Farming level 50 bosses
Now, it’s a pain in the ass to get more data for the above table, since killing level 80 epic bosses takes a lot of time; and I don’t intend to kill any more of them now that I’m done collecting my epic Kheshatta armor sets. So I started killing level 50 bosses in epic Field of the Dead instead, hoping that the distribution of money drops there is the same (just with smaller values, of course). Here are the results after 500 boss kills:
Boss level |
Number of kills |
Average drop |
Std. dev. | Minimum | Maximum |
---|---|---|---|---|---|
50 | 500 | 5.14 | 1.48 | 2.56 | 7.67 |
These are just the sort of things that you would expect from a uniform distribution. A uniform distribution on the range [a, b] will have the average μ = (a + b)/2 and the standard deviation σ = (b − a) / sqrt(12). So if we take a = min = 2.56, b = max = 7.68, we see that the average should be 5.12 and the standard deviation should be 1.478, which is very close to what we see in the table above. And we can also see that the maximum is roughly three times the minimum, b = approx. 3a, similar to what we already saw above in the case of level 80 bosses.
The histogram also shows how close we are to a uniform distribution:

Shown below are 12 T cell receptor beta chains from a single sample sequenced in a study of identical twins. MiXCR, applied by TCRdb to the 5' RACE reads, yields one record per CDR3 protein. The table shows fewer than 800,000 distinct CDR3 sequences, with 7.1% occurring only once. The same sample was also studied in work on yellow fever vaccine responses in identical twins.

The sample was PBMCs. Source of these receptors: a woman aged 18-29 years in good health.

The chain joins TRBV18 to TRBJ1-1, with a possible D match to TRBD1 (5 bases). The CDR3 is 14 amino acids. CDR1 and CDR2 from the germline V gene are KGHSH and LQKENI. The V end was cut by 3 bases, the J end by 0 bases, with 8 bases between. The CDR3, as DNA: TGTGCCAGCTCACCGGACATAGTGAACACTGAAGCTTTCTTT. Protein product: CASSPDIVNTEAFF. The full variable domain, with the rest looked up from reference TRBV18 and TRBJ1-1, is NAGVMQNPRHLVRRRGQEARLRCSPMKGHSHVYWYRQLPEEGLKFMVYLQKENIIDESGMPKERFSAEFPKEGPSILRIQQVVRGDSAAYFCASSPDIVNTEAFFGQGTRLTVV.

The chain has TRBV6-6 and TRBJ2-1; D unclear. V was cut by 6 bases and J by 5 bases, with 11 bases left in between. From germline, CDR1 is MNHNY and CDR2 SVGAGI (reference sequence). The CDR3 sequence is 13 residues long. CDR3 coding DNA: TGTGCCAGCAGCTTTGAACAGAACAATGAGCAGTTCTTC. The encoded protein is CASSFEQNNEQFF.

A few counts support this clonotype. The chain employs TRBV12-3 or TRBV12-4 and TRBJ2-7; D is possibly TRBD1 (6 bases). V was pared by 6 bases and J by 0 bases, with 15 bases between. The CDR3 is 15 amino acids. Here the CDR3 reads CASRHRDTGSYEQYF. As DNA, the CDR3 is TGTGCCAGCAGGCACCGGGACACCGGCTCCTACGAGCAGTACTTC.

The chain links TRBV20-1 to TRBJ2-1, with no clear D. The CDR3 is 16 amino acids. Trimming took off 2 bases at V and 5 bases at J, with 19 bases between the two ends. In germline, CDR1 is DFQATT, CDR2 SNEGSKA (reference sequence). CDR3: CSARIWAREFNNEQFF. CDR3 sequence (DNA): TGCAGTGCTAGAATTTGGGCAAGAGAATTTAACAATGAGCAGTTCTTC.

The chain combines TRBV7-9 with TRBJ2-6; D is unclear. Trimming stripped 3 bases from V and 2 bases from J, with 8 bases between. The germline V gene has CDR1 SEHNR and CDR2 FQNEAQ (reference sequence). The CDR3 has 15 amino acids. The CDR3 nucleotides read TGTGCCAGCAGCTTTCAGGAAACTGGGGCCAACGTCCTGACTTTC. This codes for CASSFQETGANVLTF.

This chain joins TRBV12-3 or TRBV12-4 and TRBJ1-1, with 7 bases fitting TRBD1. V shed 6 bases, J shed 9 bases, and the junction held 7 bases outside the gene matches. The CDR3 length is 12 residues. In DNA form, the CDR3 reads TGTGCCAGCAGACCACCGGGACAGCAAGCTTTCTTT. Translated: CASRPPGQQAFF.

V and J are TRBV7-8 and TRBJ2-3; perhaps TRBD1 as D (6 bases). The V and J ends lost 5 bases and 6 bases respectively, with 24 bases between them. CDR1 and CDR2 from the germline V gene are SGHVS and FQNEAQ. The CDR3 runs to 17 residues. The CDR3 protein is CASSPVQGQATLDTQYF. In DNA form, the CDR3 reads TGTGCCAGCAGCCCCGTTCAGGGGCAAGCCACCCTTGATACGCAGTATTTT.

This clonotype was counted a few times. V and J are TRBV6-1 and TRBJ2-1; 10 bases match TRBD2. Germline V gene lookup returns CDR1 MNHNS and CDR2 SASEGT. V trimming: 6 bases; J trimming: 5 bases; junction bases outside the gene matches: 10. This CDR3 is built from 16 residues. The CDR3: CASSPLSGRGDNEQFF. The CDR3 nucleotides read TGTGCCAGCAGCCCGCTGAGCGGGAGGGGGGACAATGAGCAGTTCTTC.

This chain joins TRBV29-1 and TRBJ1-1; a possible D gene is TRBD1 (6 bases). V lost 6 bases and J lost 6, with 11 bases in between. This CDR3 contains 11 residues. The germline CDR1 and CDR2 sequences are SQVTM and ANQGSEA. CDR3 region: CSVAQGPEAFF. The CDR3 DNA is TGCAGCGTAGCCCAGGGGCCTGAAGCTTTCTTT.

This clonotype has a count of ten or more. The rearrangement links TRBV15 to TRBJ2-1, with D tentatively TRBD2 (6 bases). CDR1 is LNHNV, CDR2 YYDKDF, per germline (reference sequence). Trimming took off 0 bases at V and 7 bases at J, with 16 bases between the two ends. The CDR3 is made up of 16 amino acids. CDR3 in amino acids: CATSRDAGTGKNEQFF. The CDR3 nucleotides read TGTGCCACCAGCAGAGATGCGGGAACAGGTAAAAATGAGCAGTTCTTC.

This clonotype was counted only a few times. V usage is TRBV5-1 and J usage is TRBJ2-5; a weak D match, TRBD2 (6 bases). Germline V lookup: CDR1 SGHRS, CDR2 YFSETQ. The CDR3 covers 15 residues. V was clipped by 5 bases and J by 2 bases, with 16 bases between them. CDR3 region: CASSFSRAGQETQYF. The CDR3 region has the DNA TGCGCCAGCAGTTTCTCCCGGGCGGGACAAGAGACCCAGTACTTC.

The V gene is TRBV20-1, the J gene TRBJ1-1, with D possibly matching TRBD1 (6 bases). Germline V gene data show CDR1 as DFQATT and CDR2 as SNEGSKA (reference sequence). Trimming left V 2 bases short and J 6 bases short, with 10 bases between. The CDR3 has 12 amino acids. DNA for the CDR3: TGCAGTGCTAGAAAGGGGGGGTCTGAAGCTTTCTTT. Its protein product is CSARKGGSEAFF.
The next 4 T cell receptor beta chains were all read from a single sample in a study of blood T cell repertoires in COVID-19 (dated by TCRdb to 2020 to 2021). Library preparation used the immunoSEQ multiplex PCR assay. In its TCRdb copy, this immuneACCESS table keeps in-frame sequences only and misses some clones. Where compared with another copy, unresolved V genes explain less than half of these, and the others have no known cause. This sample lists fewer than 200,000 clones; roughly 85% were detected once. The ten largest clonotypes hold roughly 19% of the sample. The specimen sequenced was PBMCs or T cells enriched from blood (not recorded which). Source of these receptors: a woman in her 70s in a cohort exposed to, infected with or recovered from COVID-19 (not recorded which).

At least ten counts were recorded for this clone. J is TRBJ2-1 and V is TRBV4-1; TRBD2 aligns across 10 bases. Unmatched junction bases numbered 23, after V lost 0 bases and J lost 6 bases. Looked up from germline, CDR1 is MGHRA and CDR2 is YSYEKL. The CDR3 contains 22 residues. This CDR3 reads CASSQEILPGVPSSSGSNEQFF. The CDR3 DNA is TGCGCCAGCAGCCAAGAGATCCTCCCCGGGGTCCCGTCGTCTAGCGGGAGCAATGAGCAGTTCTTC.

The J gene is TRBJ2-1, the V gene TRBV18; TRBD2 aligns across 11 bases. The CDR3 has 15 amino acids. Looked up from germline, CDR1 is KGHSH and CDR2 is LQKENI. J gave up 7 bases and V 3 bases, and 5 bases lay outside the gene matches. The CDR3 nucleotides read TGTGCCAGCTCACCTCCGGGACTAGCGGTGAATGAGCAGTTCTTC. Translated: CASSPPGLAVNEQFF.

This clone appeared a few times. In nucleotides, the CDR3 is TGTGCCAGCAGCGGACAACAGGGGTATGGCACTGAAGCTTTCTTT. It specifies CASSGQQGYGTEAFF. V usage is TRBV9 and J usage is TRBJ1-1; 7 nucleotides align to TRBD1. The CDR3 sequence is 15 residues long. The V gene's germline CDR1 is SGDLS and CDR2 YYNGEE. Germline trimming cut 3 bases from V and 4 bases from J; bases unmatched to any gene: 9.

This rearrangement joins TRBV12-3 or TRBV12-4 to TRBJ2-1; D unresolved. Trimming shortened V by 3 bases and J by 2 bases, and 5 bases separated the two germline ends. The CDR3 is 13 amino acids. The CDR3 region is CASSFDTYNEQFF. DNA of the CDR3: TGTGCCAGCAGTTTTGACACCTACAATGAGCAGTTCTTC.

Of course there’s some variation from column to column, but that’s only to be expected.
So, at this point we can speculate that the amount of money dropped by an epic boss of a given level is distributed uniformly in the range [a, 3a], where a depends on the level. It would be interesting to kill a few bosses of other levels to get a better idea of how a depends on the level (my guess is that it’s an exponential function of the level), but that would be pretty time-consuming as it’s hard to find a lot of bosses at the same level. Level 50 is a bit of an exception there, because you have the Fields of the Dead with 13 level 50 bosses in a small area; for most other levels you’re lucky if you can find one or two bosses at that level.
Incidentally, I managed to kill 120 level 50 bosses in epic Fields of the Dead in 90 minutes of farming (I think with a bit of care you could do it faster still). At an average of 5.14 silver per kill, this gives you an income of 4.11 gold per hour — not bad at all compared to things like doing quests in Kara Korum or farming resources for sale (at current prices on the Crom server at least). But it does assume that you’re the only player farming there; and I saw other people killing those bosses more often than I had expected.
By the way, while I was killing the level 50 bosses, I also wrote down which blue items dropped that weren’t part of any of the level 40–69 world-drop sets. I ended up noticing the following 20 items (they’re all bind-on-equip):
- Battlebrawn Necklet
- Battlespite
- Backbreaker
- Blacksever
- Bladebrave Tunic
- Bloodblight Bolts